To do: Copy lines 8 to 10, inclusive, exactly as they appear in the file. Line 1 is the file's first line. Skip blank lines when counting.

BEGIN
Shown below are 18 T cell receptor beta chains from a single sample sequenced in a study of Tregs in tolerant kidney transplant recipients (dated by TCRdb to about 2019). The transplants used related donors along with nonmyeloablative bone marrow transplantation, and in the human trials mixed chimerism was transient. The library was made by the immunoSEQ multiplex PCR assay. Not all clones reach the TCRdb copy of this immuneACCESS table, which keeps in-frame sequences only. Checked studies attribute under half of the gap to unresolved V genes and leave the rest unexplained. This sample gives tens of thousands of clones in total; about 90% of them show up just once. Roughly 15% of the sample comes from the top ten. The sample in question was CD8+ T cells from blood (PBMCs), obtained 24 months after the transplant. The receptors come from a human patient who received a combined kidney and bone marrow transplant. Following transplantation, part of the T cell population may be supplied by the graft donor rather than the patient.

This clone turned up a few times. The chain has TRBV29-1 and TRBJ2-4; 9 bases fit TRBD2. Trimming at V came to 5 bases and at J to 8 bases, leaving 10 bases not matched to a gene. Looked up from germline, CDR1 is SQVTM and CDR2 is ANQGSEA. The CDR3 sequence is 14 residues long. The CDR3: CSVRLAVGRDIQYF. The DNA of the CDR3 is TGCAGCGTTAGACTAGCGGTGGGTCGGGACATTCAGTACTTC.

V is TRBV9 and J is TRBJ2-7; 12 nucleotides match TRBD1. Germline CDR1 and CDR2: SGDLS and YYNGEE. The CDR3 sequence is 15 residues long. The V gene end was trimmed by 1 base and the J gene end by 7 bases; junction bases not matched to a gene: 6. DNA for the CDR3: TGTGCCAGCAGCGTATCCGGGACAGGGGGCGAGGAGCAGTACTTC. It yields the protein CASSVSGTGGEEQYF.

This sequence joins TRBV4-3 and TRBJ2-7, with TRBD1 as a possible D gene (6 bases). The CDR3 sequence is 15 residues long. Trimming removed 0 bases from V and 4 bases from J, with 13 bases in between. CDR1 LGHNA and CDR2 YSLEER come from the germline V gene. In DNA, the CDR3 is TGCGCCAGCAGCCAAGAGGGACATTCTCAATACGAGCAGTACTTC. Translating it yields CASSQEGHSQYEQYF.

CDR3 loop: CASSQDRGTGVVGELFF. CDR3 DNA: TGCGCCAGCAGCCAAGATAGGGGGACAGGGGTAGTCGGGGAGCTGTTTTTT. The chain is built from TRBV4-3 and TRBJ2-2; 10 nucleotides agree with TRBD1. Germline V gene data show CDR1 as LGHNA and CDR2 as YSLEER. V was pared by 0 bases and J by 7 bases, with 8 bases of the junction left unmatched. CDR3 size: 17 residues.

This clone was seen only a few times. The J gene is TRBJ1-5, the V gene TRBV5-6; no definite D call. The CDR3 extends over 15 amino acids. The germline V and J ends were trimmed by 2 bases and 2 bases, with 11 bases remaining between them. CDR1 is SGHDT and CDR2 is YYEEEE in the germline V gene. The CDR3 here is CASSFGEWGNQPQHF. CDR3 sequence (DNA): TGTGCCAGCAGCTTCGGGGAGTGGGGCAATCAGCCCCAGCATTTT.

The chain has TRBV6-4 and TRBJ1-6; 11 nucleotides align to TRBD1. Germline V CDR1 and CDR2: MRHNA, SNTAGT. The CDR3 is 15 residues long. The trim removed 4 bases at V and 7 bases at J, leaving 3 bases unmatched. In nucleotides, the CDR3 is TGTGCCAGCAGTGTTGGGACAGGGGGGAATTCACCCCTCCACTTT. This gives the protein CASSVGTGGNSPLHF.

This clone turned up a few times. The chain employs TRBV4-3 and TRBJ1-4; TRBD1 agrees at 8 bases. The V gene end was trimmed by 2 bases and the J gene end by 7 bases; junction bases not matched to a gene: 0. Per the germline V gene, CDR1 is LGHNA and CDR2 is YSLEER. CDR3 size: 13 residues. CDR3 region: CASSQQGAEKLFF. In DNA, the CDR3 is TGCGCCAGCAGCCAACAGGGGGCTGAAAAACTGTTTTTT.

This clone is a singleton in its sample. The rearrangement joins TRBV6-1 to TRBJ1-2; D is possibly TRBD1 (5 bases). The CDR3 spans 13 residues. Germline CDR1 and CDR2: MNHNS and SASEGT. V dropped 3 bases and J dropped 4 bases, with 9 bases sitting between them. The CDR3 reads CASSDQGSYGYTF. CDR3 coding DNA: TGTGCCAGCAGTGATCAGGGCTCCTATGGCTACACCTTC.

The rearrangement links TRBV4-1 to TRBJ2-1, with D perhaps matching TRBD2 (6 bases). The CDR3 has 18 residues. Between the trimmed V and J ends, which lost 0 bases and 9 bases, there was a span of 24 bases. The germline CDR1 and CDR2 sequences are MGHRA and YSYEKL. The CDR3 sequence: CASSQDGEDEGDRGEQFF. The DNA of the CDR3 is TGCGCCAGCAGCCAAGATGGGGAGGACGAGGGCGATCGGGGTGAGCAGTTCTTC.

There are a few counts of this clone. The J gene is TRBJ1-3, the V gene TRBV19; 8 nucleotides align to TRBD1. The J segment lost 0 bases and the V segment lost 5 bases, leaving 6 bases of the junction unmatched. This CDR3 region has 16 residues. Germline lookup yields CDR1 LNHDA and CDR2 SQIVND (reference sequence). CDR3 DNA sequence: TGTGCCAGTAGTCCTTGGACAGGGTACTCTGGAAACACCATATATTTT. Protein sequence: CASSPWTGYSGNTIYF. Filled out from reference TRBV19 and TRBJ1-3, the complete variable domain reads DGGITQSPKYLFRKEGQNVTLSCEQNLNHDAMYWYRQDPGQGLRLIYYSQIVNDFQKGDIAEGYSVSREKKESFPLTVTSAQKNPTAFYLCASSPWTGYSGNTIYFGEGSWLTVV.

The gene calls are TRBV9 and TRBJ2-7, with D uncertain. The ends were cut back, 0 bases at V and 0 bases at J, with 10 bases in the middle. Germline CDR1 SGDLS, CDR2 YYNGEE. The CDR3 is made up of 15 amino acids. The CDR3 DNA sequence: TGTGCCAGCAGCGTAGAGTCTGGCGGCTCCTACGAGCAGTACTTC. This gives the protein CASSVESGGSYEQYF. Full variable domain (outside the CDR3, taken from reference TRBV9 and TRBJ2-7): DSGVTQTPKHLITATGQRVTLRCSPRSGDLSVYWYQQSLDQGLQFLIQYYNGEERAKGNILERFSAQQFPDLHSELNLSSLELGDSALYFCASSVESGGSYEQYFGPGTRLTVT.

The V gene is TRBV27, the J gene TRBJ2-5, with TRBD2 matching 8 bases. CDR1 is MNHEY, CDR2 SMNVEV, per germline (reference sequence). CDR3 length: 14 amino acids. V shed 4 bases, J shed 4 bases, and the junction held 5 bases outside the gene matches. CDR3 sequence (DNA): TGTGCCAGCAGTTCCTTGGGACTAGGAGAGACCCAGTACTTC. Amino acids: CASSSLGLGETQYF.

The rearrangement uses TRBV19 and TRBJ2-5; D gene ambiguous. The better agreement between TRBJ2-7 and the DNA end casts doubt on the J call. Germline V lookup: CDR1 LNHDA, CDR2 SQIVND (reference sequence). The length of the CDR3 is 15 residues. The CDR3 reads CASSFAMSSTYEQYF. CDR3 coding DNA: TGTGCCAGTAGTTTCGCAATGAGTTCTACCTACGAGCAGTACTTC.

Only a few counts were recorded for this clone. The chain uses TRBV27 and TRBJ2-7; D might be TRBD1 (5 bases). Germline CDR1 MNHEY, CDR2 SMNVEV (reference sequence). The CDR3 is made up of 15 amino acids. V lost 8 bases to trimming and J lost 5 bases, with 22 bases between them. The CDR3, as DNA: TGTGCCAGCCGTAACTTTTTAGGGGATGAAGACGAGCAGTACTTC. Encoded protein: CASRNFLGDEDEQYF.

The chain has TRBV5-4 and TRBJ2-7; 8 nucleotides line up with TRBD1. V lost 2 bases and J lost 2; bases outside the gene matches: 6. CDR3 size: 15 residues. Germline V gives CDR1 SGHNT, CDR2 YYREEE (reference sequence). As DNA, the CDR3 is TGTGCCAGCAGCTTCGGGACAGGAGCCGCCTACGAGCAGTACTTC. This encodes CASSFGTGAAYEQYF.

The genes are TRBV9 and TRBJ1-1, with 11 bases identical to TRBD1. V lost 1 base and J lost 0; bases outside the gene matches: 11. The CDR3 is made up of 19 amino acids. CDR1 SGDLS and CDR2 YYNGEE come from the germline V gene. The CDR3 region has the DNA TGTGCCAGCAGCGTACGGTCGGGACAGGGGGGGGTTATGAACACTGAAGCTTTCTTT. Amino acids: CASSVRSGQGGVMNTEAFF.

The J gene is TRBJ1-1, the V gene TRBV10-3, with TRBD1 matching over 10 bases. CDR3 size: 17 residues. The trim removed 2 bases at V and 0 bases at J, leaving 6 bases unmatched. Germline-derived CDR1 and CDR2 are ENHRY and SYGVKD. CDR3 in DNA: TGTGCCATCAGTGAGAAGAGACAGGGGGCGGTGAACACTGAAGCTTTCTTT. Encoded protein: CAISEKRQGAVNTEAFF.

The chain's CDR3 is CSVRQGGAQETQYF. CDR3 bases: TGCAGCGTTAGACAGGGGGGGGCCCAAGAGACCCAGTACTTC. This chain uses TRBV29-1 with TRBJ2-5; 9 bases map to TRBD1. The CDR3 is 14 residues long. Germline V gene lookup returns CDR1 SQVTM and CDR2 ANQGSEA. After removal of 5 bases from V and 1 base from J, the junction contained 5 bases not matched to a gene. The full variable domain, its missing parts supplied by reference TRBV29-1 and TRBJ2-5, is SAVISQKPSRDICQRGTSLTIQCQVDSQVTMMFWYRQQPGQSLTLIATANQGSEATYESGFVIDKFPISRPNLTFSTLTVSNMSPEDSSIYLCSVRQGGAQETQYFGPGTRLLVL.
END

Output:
This clone turned up a few times. The chain employs TRBV4-3 and TRBJ1-4; TRBD1 agrees at 8 bases. The V gene end was trimmed by 2 bases and the J gene end by 7 bases; junction bases not matched to a gene: 0. Per the germline V gene, CDR1 is LGHNA and CDR2 is YSLEER. CDR3 size: 13 residues. CDR3 region: CASSQQGAEKLFF. In DNA, the CDR3 is TGCGCCAGCAGCCAACAGGGGGCTGAAAAACTGTTTTTT.

This clone is a singleton in its sample. The rearrangement joins TRBV6-1 to TRBJ1-2; D is possibly TRBD1 (5 bases). The CDR3 spans 13 residues. Germline CDR1 and CDR2: MNHNS and SASEGT. V dropped 3 bases and J dropped 4 bases, with 9 bases sitting between them. The CDR3 reads CASSDQGSYGYTF. CDR3 coding DNA: TGTGCCAGCAGTGATCAGGGCTCCTATGGCTACACCTTC.

The rearrangement links TRBV4-1 to TRBJ2-1, with D perhaps matching TRBD2 (6 bases). The CDR3 has 18 residues. Between the trimmed V and J ends, which lost 0 bases and 9 bases, there was a span of 24 bases. The germline CDR1 and CDR2 sequences are MGHRA and YSYEKL. The CDR3 sequence: CASSQDGEDEGDRGEQFF. The DNA of the CDR3 is TGCGCCAGCAGCCAAGATGGGGAGGACGAGGGCGATCGGGGTGAGCAGTTCTTC.